I use Drupal as my primary development tool for websites.
After many years of creating customized content management and ecommerce solutions, I started searching for a better way to create sites. I tried Mambo, Joomla, Expression Engine, OS Commerce, Zen Cart, and dozens of other systems. None seemed to have all the features I was looking for. I wanted an Open Source product that was powerful and flexible enough for any kind of project I worked on. More importantly, it had to be stable, secure, well-maintained, and built by professional developers who were aware of the problems that a less than perfect system could suffer from, including peer-reviewed code.
Unlike many of the tools I found, not only is Drupal feature rich, it is also built with an extremely high level of professionalism, more so than many commercial products I have used. Anyone can contribute to the project, but to be taken seriously requires a considerable investment in experience and helping improve the project. There is a great deal of code review and regression testing involved before any new features are accepted. Individual modules and themes are constantly being improved, not just to add new functionality, but to also ensure high performance, flexibility, and (perhaps most importantly) a high level of security.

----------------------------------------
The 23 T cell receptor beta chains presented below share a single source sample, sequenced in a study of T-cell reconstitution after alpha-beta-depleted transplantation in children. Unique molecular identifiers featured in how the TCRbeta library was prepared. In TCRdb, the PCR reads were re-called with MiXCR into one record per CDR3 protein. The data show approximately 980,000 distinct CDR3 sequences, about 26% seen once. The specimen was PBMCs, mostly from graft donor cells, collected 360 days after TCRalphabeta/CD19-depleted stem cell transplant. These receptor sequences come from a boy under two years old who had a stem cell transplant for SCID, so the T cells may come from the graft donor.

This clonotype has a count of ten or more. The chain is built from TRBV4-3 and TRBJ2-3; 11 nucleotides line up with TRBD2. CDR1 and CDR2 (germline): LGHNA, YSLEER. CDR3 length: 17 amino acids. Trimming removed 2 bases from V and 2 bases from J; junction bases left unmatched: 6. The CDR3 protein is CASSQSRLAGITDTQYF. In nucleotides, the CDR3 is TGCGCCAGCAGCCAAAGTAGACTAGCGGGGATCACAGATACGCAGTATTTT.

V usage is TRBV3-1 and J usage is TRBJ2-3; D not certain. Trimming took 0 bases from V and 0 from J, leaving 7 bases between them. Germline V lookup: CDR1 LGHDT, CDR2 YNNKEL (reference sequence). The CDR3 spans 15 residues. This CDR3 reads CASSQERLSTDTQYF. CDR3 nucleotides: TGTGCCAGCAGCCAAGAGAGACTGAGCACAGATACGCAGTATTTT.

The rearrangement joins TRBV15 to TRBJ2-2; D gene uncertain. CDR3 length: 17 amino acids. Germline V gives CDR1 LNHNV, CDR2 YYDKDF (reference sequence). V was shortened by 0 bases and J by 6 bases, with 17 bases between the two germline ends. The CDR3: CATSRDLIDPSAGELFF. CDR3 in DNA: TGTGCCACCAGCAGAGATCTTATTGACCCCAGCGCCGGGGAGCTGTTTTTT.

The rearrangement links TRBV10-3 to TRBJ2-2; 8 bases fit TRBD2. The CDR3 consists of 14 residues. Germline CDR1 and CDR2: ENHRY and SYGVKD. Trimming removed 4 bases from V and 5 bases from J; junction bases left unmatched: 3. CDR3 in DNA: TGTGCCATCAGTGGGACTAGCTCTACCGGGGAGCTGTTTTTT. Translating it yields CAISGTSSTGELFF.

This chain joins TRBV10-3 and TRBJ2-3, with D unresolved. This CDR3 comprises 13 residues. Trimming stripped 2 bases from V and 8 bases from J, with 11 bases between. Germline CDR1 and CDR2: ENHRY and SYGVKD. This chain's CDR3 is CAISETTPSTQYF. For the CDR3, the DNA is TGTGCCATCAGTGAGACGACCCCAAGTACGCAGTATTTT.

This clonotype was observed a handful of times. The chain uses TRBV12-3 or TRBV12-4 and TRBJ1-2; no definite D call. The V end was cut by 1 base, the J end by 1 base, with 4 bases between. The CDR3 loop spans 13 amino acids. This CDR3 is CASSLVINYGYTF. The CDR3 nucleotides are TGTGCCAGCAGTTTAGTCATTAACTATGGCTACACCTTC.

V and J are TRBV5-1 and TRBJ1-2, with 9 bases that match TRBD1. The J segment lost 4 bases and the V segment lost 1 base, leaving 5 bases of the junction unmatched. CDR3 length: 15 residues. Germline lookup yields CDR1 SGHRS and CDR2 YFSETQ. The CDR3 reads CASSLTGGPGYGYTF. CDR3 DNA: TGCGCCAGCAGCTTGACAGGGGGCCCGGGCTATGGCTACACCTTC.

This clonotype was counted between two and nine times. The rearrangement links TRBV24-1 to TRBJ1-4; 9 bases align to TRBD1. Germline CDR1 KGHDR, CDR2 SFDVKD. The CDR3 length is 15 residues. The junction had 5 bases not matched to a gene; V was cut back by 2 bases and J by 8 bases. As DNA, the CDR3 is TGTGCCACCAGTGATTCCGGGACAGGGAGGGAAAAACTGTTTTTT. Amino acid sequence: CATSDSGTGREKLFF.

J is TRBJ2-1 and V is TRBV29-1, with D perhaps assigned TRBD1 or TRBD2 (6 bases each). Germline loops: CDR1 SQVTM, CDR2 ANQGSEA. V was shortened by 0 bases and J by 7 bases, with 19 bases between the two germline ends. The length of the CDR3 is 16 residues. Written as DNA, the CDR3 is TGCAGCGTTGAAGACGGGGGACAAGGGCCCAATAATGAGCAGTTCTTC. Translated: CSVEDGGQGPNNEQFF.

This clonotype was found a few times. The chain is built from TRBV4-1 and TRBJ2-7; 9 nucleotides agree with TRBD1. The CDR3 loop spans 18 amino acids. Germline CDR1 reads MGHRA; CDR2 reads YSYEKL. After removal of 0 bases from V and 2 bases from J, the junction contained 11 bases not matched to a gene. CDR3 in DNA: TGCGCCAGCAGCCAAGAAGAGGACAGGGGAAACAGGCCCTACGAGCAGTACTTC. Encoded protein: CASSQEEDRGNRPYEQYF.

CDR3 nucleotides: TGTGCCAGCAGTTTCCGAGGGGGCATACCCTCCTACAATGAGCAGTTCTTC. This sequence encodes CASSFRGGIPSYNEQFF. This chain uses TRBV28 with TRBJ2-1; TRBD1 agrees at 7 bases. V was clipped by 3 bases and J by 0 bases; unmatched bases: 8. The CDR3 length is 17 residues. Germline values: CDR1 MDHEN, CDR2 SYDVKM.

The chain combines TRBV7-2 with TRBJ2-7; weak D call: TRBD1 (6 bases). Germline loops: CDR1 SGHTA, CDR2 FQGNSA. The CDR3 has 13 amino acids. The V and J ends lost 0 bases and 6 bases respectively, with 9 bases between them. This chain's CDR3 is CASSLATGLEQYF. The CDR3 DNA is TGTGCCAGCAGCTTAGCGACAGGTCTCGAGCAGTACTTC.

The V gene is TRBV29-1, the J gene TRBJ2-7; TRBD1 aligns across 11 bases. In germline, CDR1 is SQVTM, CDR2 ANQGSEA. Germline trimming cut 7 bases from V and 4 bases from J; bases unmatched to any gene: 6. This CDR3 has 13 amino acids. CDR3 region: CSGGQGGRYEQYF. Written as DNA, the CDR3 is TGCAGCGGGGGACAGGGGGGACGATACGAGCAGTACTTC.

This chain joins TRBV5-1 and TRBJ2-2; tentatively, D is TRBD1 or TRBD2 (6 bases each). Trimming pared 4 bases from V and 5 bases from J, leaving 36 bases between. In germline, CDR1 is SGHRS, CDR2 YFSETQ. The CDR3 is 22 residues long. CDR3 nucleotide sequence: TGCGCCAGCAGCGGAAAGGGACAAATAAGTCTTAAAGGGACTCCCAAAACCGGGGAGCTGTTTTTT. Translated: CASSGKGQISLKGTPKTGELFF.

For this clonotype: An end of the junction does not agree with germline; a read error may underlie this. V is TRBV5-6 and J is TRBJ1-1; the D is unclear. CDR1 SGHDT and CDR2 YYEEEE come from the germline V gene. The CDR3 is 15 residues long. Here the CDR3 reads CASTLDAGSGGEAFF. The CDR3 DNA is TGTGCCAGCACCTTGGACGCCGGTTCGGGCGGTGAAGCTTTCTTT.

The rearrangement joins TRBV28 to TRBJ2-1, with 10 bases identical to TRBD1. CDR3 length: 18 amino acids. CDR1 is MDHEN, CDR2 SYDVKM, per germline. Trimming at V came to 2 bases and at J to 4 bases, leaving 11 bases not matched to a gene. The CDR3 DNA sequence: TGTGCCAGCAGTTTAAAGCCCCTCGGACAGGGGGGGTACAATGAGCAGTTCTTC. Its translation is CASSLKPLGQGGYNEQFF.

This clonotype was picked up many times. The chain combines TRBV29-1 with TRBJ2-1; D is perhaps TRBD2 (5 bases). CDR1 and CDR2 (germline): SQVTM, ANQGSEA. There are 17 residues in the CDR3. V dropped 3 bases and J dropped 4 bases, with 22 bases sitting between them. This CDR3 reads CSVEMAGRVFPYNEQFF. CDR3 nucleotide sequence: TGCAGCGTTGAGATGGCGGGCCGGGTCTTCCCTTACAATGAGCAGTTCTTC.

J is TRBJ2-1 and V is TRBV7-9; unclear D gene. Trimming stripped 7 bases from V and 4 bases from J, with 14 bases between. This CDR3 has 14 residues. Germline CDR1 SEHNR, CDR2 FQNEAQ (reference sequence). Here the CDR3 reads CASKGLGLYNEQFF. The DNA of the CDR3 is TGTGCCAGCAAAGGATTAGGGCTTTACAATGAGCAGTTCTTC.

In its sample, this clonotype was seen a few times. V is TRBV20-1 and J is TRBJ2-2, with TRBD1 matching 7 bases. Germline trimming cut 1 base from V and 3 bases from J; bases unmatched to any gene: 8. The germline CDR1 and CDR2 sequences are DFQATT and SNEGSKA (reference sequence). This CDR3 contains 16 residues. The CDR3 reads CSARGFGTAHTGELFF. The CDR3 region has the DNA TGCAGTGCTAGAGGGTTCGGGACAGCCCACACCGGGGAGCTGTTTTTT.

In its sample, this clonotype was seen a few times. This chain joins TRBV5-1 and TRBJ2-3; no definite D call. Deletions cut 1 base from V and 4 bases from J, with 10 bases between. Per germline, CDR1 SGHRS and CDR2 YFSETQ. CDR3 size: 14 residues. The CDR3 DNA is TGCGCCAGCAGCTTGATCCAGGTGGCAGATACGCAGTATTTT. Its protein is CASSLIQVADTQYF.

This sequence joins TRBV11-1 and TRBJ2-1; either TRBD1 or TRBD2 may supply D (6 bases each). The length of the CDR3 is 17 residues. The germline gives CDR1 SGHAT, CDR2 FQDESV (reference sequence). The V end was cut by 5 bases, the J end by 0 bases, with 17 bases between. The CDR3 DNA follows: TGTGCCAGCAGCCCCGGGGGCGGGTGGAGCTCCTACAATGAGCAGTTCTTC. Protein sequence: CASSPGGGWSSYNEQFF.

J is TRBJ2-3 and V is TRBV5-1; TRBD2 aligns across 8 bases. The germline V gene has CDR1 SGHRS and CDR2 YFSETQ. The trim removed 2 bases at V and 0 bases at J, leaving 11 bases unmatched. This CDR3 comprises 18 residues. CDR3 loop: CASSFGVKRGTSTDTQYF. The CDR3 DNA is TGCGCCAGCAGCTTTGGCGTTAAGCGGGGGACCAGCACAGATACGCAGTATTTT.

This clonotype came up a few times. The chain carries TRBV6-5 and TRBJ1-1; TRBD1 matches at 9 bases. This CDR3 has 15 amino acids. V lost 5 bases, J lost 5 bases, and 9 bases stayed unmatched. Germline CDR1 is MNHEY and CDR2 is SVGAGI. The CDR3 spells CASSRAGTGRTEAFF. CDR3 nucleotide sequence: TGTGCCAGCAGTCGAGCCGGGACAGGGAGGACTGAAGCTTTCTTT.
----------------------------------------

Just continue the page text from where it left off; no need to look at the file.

The beauty of Drupal is its flexibilty; one can create a site right out of the box, leverage the strength of thousands of contributed modules (which add functionality) and themes (for visual presentation). And if you need to add more functions or customize the look of the site, the possibilities are endless, with its rich and well-documented API.
Drupal scales well, from the smallest brochure and information sites to huge sites with great amounts of data. Drupal is also becoming popular for government sites; read how it is being embraced for many reasons. I compiled a short list of prominent Drupal sites, and here are some more examples of successful Drupal sites. Here is a short video that will introduce you to what Drupal is all about.
And if that's not enough, Drupal is free. Like any Open Source project, developers share what they have learned with others and contribute back to the project as they expand its power.
One of the important parts of learning and using Drupal is actively participating in the community. I have been a member of drupal.org since 2007 and have contributed some module; see my profile at the project site. I am also a member of the Sacramento Drupal User's Group.